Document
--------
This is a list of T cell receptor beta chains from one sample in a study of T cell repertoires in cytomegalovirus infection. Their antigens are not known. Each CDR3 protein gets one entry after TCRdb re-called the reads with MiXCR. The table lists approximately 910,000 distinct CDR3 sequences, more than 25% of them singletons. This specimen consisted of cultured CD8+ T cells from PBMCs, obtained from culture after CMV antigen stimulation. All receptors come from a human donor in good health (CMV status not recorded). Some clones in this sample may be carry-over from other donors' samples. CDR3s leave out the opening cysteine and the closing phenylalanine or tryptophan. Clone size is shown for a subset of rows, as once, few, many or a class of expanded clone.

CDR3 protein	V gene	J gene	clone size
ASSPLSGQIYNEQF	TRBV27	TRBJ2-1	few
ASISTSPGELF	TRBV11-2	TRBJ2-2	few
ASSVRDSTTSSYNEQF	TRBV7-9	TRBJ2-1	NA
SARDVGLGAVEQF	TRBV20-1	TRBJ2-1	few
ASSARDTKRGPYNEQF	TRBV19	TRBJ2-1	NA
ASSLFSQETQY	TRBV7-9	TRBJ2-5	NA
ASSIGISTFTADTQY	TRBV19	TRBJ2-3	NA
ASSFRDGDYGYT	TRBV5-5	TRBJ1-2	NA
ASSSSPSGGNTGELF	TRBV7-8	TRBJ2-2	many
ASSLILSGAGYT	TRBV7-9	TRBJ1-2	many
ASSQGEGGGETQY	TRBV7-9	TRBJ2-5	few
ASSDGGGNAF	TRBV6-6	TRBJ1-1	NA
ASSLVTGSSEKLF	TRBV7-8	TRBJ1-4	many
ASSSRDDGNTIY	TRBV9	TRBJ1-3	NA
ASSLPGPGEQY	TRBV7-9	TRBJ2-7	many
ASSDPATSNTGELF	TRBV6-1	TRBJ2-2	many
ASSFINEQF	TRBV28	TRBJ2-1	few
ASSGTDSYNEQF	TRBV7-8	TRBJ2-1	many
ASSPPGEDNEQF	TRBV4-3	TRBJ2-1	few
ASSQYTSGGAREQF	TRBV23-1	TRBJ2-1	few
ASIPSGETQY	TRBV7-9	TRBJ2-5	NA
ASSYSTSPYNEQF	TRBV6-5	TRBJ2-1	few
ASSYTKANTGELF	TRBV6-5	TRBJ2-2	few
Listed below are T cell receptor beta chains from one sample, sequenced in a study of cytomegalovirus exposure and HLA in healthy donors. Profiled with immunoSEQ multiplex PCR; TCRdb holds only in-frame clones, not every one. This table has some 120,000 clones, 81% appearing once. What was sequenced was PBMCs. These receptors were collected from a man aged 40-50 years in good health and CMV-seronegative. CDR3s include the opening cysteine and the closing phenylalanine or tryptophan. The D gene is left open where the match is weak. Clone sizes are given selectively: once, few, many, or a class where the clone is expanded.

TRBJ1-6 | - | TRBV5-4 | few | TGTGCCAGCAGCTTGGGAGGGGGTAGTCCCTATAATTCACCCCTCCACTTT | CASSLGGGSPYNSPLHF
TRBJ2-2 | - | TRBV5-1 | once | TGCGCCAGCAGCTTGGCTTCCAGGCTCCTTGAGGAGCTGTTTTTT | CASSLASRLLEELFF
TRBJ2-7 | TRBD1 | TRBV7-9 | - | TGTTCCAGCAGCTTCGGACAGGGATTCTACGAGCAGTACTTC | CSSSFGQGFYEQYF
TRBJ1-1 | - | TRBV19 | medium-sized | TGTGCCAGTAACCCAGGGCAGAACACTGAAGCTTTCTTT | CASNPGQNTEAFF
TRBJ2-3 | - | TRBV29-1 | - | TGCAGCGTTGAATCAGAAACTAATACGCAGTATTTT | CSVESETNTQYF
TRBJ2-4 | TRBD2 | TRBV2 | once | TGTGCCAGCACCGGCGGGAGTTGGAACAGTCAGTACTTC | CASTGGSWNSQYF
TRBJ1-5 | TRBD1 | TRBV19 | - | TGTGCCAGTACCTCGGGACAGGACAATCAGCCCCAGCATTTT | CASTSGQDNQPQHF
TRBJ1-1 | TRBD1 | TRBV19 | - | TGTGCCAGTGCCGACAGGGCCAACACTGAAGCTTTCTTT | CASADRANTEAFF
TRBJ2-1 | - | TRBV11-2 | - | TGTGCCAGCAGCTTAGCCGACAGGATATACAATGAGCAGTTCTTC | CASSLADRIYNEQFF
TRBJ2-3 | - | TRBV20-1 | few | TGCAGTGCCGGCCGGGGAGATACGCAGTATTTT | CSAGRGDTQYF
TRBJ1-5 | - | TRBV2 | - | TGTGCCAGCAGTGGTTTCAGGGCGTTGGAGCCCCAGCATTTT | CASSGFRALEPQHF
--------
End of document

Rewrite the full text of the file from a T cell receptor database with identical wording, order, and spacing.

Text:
This is a list of T cell receptor beta chains from one sample in a study of T cell repertoires in cytomegalovirus infection. Their antigens are not known. Each CDR3 protein gets one entry after TCRdb re-called the reads with MiXCR. The table lists approximately 910,000 distinct CDR3 sequences, more than 25% of them singletons. This specimen consisted of cultured CD8+ T cells from PBMCs, obtained from culture after CMV antigen stimulation. All receptors come from a human donor in good health (CMV status not recorded). Some clones in this sample may be carry-over from other donors' samples. CDR3s leave out the opening cysteine and the closing phenylalanine or tryptophan. Clone size is shown for a subset of rows, as once, few, many or a class of expanded clone.

CDR3 protein	V gene	J gene	clone size
ASSPLSGQIYNEQF	TRBV27	TRBJ2-1	few
ASISTSPGELF	TRBV11-2	TRBJ2-2	few
ASSVRDSTTSSYNEQF	TRBV7-9	TRBJ2-1	NA
SARDVGLGAVEQF	TRBV20-1	TRBJ2-1	few
ASSARDTKRGPYNEQF	TRBV19	TRBJ2-1	NA
ASSLFSQETQY	TRBV7-9	TRBJ2-5	NA
ASSIGISTFTADTQY	TRBV19	TRBJ2-3	NA
ASSFRDGDYGYT	TRBV5-5	TRBJ1-2	NA
ASSSSPSGGNTGELF	TRBV7-8	TRBJ2-2	many
ASSLILSGAGYT	TRBV7-9	TRBJ1-2	many
ASSQGEGGGETQY	TRBV7-9	TRBJ2-5	few
ASSDGGGNAF	TRBV6-6	TRBJ1-1	NA
ASSLVTGSSEKLF	TRBV7-8	TRBJ1-4	many
ASSSRDDGNTIY	TRBV9	TRBJ1-3	NA
ASSLPGPGEQY	TRBV7-9	TRBJ2-7	many
ASSDPATSNTGELF	TRBV6-1	TRBJ2-2	many
ASSFINEQF	TRBV28	TRBJ2-1	few
ASSGTDSYNEQF	TRBV7-8	TRBJ2-1	many
ASSPPGEDNEQF	TRBV4-3	TRBJ2-1	few
ASSQYTSGGAREQF	TRBV23-1	TRBJ2-1	few
ASIPSGETQY	TRBV7-9	TRBJ2-5	NA
ASSYSTSPYNEQF	TRBV6-5	TRBJ2-1	few
ASSYTKANTGELF	TRBV6-5	TRBJ2-2	few
Listed below are T cell receptor beta chains from one sample, sequenced in a study of cytomegalovirus exposure and HLA in healthy donors. Profiled with immunoSEQ multiplex PCR; TCRdb holds only in-frame clones, not every one. This table has some 120,000 clones, 81% appearing once. What was sequenced was PBMCs. These receptors were collected from a man aged 40-50 years in good health and CMV-seronegative. CDR3s include the opening cysteine and the closing phenylalanine or tryptophan. The D gene is left open where the match is weak. Clone sizes are given selectively: once, few, many, or a class where the clone is expanded.

TRBJ1-6 | - | TRBV5-4 | few | TGTGCCAGCAGCTTGGGAGGGGGTAGTCCCTATAATTCACCCCTCCACTTT | CASSLGGGSPYNSPLHF
TRBJ2-2 | - | TRBV5-1 | once | TGCGCCAGCAGCTTGGCTTCCAGGCTCCTTGAGGAGCTGTTTTTT | CASSLASRLLEELFF
TRBJ2-7 | TRBD1 | TRBV7-9 | - | TGTTCCAGCAGCTTCGGACAGGGATTCTACGAGCAGTACTTC | CSSSFGQGFYEQYF
TRBJ1-1 | - | TRBV19 | medium-sized | TGTGCCAGTAACCCAGGGCAGAACACTGAAGCTTTCTTT | CASNPGQNTEAFF
TRBJ2-3 | - | TRBV29-1 | - | TGCAGCGTTGAATCAGAAACTAATACGCAGTATTTT | CSVESETNTQYF
TRBJ2-4 | TRBD2 | TRBV2 | once | TGTGCCAGCACCGGCGGGAGTTGGAACAGTCAGTACTTC | CASTGGSWNSQYF
TRBJ1-5 | TRBD1 | TRBV19 | - | TGTGCCAGTACCTCGGGACAGGACAATCAGCCCCAGCATTTT | CASTSGQDNQPQHF
TRBJ1-1 | TRBD1 | TRBV19 | - | TGTGCCAGTGCCGACAGGGCCAACACTGAAGCTTTCTTT | CASADRANTEAFF
TRBJ2-1 | - | TRBV11-2 | - | TGTGCCAGCAGCTTAGCCGACAGGATATACAATGAGCAGTTCTTC | CASSLADRIYNEQFF
TRBJ2-3 | - | TRBV20-1 | few | TGCAGTGCCGGCCGGGGAGATACGCAGTATTTT | CSAGRGDTQYF
TRBJ1-5 | - | TRBV2 | - | TGTGCCAGCAGTGGTTTCAGGGCGTTGGAGCCCCAGCATTTT | CASSGFRALEPQHF